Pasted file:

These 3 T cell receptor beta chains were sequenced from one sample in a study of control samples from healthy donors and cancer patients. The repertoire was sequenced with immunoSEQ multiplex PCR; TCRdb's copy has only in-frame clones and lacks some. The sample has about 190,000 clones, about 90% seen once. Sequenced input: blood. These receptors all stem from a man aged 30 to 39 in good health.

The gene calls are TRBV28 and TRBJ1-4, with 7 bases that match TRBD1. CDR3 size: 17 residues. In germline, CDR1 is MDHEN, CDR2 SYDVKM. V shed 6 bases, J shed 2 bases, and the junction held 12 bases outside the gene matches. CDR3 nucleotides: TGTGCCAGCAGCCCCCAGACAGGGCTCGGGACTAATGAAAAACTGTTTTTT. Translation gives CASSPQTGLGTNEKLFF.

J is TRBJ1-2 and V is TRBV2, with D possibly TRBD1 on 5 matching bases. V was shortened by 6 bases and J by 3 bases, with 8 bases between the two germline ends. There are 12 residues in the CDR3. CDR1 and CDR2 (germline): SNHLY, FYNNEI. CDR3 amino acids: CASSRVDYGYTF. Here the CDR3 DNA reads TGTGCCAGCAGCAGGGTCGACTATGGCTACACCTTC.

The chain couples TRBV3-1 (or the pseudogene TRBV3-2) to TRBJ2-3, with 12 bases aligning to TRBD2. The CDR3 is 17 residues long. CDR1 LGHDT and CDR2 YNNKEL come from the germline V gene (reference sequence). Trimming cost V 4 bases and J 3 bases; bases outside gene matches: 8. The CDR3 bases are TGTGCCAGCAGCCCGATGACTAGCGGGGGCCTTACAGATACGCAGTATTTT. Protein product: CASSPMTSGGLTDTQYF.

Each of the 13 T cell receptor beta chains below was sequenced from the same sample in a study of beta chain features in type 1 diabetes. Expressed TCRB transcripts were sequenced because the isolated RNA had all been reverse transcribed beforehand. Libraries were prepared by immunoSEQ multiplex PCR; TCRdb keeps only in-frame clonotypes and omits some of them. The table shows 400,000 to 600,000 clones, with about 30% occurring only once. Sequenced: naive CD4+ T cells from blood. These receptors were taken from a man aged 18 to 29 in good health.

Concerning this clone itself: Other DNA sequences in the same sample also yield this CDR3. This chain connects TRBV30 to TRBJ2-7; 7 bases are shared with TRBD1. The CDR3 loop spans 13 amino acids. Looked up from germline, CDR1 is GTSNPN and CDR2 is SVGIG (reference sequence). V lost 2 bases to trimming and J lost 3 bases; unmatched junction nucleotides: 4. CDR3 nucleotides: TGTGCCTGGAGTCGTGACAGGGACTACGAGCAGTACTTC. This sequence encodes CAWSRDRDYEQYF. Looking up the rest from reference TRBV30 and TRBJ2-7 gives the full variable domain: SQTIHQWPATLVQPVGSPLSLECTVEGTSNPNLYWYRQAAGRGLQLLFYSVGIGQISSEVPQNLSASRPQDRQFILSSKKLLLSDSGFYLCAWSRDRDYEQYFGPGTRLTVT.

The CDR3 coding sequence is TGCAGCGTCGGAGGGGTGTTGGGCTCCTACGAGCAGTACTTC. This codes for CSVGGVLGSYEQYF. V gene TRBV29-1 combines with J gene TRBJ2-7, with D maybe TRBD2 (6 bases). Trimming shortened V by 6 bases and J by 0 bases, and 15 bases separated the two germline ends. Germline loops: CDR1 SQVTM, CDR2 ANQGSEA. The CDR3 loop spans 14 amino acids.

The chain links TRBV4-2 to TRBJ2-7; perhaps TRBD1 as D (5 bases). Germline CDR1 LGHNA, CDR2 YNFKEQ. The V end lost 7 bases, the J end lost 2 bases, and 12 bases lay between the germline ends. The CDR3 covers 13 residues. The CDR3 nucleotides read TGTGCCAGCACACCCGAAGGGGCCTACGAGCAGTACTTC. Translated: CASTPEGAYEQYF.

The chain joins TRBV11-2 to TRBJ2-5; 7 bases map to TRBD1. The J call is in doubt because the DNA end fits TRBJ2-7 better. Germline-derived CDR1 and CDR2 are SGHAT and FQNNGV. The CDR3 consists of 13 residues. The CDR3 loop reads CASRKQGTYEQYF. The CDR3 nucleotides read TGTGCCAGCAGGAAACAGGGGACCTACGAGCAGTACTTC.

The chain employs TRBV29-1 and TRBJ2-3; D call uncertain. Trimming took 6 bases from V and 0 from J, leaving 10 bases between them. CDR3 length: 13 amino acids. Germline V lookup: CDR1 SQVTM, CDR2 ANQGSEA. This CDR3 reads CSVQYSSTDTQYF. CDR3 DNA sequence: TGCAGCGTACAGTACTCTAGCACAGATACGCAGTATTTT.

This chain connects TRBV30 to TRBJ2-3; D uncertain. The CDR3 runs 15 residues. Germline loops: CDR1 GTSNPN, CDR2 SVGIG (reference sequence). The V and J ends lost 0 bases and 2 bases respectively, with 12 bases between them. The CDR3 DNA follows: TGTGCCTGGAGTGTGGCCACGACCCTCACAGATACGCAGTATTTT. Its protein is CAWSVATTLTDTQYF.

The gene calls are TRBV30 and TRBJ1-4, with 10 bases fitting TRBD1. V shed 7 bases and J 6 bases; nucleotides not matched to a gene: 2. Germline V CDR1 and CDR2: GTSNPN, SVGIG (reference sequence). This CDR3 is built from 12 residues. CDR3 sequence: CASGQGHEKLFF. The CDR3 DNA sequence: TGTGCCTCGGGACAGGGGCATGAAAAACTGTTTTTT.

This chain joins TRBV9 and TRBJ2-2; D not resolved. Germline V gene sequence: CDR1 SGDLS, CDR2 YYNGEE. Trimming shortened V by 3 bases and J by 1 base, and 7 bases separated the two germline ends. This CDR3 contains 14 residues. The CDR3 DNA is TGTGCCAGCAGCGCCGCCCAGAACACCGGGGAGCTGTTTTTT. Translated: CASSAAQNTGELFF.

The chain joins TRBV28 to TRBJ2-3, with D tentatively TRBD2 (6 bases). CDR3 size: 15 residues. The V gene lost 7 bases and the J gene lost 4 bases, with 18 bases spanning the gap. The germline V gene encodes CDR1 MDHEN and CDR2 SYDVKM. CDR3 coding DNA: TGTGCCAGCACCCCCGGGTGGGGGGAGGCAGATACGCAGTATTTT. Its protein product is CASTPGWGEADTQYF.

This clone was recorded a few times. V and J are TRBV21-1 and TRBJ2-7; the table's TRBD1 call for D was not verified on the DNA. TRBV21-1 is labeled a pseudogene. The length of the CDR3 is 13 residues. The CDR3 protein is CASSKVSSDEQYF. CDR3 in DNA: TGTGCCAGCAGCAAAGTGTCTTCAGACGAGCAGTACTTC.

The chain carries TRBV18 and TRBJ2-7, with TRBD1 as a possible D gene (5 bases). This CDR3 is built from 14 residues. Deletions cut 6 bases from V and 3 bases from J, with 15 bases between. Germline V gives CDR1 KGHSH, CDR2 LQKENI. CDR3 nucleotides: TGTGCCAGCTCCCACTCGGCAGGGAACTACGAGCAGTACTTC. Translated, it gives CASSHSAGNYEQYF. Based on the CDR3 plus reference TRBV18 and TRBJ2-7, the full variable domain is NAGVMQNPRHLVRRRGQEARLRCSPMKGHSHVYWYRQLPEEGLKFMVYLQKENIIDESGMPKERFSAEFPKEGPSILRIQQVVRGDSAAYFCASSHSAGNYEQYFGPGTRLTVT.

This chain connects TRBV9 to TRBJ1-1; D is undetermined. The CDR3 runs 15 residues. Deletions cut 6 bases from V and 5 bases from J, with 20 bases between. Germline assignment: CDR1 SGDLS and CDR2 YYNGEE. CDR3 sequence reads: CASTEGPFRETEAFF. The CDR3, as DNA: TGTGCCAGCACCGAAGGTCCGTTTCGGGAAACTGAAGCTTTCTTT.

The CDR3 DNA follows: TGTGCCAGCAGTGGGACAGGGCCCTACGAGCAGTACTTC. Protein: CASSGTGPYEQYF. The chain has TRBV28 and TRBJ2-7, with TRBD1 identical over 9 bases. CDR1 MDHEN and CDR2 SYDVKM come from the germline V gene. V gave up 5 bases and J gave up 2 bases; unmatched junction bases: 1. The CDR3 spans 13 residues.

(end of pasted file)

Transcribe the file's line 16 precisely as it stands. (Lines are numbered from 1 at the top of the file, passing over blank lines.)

The chain carries TRBV18 and TRBJ2-7, with TRBD1 as a possible D gene (5 bases). This CDR3 is built from 14 residues. Deletions cut 6 bases from V and 3 bases from J, with 15 bases between. Germline V gives CDR1 KGHSH, CDR2 LQKENI. CDR3 nucleotides: TGTGCCAGCTCCCACTCGGCAGGGAACTACGAGCAGTACTTC. Translated, it gives CASSHSAGNYEQYF. Based on the CDR3 plus reference TRBV18 and TRBJ2-7, the full variable domain is NAGVMQNPRHLVRRRGQEARLRCSPMKGHSHVYWYRQLPEEGLKFMVYLQKENIIDESGMPKERFSAEFPKEGPSILRIQQVVRGDSAAYFCASSHSAGNYEQYFGPGTRLTVT.